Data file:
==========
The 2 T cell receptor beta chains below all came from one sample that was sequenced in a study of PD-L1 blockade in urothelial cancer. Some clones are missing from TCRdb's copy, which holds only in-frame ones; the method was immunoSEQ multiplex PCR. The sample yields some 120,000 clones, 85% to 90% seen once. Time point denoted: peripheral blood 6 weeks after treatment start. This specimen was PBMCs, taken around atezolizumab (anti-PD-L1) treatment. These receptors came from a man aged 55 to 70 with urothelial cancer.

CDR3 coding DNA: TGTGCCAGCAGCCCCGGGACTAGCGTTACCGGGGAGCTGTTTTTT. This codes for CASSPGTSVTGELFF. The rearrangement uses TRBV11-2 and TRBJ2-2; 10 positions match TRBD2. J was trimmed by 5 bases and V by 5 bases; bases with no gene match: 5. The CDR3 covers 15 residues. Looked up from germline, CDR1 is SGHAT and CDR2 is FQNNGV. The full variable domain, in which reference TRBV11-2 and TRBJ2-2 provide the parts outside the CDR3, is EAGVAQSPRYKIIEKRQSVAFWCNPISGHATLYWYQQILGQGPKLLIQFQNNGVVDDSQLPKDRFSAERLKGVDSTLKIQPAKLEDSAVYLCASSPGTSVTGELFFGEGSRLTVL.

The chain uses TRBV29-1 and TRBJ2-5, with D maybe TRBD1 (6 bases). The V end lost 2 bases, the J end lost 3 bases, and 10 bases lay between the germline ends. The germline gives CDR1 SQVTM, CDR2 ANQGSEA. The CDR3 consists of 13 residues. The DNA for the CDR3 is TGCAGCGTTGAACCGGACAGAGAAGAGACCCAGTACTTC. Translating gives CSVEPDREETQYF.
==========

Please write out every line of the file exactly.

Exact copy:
The 2 T cell receptor beta chains below all came from one sample that was sequenced in a study of PD-L1 blockade in urothelial cancer. Some clones are missing from TCRdb's copy, which holds only in-frame ones; the method was immunoSEQ multiplex PCR. The sample yields some 120,000 clones, 85% to 90% seen once. Time point denoted: peripheral blood 6 weeks after treatment start. This specimen was PBMCs, taken around atezolizumab (anti-PD-L1) treatment. These receptors came from a man aged 55 to 70 with urothelial cancer.

CDR3 coding DNA: TGTGCCAGCAGCCCCGGGACTAGCGTTACCGGGGAGCTGTTTTTT. This codes for CASSPGTSVTGELFF. The rearrangement uses TRBV11-2 and TRBJ2-2; 10 positions match TRBD2. J was trimmed by 5 bases and V by 5 bases; bases with no gene match: 5. The CDR3 covers 15 residues. Looked up from germline, CDR1 is SGHAT and CDR2 is FQNNGV. The full variable domain, in which reference TRBV11-2 and TRBJ2-2 provide the parts outside the CDR3, is EAGVAQSPRYKIIEKRQSVAFWCNPISGHATLYWYQQILGQGPKLLIQFQNNGVVDDSQLPKDRFSAERLKGVDSTLKIQPAKLEDSAVYLCASSPGTSVTGELFFGEGSRLTVL.

The chain uses TRBV29-1 and TRBJ2-5, with D maybe TRBD1 (6 bases). The V end lost 2 bases, the J end lost 3 bases, and 10 bases lay between the germline ends. The germline gives CDR1 SQVTM, CDR2 ANQGSEA. The CDR3 consists of 13 residues. The DNA for the CDR3 is TGCAGCGTTGAACCGGACAGAGAAGAGACCCAGTACTTC. Translating gives CSVEPDREETQYF.